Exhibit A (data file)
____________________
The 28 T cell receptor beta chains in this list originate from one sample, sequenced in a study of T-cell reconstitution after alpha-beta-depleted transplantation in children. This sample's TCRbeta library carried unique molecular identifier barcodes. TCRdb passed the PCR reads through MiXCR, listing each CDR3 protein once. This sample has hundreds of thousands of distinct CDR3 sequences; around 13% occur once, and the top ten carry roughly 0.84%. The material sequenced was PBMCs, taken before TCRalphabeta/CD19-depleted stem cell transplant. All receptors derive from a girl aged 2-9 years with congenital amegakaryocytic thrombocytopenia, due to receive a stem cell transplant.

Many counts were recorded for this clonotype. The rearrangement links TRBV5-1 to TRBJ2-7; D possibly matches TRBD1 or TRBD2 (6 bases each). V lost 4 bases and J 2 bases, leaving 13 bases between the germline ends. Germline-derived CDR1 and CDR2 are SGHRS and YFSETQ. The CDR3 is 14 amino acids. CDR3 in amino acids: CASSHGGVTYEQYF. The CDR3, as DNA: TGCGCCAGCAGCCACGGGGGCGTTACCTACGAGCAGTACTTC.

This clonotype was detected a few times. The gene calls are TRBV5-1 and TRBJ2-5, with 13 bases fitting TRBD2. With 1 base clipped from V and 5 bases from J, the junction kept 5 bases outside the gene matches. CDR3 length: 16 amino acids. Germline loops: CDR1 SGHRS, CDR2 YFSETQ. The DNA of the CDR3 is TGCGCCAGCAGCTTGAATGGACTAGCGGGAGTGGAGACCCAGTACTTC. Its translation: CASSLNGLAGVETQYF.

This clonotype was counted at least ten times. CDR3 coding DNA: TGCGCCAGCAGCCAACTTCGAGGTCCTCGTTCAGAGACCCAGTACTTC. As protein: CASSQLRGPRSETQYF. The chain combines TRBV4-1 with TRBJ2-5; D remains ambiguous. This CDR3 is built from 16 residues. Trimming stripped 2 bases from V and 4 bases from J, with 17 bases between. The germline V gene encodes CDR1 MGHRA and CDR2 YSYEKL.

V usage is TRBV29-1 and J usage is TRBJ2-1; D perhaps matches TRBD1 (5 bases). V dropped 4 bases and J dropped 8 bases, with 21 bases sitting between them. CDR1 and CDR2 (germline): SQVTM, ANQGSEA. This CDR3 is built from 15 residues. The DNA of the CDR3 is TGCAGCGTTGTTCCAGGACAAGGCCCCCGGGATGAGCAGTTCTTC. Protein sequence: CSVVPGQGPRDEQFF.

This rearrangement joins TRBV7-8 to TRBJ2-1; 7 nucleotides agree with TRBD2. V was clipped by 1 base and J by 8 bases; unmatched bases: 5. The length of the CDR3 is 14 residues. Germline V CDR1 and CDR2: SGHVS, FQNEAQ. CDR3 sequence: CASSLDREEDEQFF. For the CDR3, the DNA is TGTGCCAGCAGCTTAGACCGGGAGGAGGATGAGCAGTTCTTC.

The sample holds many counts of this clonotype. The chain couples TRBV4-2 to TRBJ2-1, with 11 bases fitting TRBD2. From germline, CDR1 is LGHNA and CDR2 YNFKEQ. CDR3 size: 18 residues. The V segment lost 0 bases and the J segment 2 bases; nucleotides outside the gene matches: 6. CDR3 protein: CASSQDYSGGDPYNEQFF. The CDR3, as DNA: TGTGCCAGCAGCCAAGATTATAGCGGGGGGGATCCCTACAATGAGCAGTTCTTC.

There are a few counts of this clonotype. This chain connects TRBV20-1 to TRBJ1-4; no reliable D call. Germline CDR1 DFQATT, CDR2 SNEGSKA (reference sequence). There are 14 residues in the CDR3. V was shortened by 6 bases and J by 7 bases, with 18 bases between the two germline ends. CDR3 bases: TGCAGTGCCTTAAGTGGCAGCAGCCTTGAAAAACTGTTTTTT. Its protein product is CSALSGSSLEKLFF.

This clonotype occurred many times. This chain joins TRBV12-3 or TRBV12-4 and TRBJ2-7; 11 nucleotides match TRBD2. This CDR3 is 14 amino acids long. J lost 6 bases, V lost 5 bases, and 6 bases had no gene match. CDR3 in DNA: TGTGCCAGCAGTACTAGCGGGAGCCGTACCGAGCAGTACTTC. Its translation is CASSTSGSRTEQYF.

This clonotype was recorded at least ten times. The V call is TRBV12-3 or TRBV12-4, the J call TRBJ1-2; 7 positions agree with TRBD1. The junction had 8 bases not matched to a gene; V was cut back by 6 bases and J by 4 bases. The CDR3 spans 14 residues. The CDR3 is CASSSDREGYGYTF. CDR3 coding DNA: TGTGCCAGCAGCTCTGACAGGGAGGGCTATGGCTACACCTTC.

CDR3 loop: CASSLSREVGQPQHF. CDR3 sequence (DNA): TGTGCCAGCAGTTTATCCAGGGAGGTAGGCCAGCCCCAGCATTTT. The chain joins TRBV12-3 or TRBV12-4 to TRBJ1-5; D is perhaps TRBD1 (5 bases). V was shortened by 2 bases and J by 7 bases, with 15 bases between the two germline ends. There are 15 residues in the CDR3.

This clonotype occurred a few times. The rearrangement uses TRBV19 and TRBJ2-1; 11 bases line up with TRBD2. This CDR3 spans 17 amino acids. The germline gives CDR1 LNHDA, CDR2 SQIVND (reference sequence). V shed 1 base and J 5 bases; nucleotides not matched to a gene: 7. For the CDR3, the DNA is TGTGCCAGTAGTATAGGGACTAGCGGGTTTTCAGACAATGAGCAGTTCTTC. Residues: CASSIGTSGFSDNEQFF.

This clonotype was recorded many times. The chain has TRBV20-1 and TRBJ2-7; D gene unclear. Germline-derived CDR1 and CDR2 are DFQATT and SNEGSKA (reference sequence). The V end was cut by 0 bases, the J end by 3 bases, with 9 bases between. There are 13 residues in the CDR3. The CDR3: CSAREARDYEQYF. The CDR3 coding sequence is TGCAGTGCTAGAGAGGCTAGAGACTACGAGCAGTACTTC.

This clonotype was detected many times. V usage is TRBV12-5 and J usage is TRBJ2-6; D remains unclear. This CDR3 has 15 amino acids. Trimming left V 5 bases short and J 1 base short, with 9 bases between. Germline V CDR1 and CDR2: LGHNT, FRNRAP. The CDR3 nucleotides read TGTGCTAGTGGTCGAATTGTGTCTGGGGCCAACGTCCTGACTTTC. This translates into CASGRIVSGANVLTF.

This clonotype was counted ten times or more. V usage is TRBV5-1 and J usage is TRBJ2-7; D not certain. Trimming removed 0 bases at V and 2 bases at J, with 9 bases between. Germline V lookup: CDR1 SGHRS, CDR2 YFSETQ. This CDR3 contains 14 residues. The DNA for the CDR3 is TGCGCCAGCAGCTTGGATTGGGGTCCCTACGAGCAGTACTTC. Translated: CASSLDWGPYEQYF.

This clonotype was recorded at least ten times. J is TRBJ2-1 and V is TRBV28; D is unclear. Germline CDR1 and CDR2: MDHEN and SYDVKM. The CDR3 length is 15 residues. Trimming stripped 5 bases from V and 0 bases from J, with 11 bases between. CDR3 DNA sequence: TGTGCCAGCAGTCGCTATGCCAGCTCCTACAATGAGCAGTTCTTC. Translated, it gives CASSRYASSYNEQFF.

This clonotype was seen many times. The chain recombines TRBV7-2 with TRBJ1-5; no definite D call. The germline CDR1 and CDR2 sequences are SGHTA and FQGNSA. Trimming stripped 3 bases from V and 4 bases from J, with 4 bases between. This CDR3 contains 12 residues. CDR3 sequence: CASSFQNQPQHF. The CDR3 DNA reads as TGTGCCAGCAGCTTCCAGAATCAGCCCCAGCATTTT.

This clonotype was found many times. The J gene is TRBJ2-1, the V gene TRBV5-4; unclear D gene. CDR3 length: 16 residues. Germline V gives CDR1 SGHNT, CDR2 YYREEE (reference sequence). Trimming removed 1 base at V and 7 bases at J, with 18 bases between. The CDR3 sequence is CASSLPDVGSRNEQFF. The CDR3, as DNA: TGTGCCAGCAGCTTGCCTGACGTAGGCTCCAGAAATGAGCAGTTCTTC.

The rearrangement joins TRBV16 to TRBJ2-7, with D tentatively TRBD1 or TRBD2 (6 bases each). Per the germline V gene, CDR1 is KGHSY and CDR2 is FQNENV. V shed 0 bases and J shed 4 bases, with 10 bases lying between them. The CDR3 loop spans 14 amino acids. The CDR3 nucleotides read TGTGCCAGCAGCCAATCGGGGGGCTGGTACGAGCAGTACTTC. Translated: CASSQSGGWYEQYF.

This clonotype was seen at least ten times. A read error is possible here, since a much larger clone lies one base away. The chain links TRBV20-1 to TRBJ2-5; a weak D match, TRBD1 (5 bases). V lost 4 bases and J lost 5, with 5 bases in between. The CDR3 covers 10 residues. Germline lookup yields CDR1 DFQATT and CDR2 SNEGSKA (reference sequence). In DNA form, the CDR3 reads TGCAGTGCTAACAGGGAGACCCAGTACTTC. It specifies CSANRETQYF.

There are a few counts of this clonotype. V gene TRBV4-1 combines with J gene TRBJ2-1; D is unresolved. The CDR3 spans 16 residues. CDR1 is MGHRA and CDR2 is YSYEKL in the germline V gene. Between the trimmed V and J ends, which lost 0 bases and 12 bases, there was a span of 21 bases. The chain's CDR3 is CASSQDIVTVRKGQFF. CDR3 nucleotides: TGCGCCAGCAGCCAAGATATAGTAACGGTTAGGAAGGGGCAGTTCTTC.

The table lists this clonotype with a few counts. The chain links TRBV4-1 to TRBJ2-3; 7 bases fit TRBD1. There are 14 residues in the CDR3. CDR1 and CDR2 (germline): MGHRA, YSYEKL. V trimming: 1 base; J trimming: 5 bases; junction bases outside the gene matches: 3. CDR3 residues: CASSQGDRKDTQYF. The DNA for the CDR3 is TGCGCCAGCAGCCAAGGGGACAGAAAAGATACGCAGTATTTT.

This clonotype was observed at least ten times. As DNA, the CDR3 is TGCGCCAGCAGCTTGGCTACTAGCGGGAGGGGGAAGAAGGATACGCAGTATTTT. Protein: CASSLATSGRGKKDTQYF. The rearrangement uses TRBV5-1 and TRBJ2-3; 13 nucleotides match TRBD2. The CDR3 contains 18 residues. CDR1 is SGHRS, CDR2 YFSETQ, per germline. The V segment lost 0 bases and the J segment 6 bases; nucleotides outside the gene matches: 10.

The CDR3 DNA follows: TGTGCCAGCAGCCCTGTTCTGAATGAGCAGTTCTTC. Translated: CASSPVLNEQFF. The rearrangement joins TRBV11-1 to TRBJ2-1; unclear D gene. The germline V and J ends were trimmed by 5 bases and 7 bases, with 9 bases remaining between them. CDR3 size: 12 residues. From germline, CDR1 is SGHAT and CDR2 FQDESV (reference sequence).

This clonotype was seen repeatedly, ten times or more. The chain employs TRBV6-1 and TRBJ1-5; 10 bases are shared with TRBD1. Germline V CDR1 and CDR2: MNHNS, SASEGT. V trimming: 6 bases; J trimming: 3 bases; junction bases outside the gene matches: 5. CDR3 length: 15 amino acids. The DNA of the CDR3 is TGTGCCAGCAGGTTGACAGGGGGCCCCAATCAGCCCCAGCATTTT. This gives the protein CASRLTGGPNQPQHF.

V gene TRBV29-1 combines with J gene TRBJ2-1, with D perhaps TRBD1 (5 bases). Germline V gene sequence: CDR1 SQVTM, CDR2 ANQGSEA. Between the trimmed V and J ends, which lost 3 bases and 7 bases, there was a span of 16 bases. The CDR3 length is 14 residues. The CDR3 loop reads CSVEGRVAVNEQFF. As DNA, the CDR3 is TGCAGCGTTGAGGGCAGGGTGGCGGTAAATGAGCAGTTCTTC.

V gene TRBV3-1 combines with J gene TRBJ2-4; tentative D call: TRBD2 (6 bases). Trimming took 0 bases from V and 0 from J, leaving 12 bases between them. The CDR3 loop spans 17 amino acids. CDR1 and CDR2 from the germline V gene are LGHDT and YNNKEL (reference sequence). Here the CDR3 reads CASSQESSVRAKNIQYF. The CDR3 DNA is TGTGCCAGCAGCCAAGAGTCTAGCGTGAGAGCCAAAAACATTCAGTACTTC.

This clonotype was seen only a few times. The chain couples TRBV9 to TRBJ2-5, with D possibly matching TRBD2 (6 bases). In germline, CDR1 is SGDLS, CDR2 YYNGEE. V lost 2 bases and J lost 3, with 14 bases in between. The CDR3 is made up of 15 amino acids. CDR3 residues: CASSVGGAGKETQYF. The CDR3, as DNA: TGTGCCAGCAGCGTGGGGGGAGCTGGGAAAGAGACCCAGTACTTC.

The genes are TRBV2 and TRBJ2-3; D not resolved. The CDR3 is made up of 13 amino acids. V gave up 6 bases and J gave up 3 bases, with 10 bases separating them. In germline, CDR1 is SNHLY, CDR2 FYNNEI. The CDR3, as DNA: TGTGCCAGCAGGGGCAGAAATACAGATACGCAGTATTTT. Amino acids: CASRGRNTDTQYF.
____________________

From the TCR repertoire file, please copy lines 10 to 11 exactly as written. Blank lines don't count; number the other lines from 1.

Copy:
This clonotype was recorded at least ten times. The V call is TRBV12-3 or TRBV12-4, the J call TRBJ1-2; 7 positions agree with TRBD1. The junction had 8 bases not matched to a gene; V was cut back by 6 bases and J by 4 bases. The CDR3 spans 14 residues. The CDR3 is CASSSDREGYGYTF. CDR3 coding DNA: TGTGCCAGCAGCTCTGACAGGGAGGGCTATGGCTACACCTTC.

CDR3 loop: CASSLSREVGQPQHF. CDR3 sequence (DNA): TGTGCCAGCAGTTTATCCAGGGAGGTAGGCCAGCCCCAGCATTTT. The chain joins TRBV12-3 or TRBV12-4 to TRBJ1-5; D is perhaps TRBD1 (5 bases). V was shortened by 2 bases and J by 7 bases, with 15 bases between the two germline ends. There are 15 residues in the CDR3.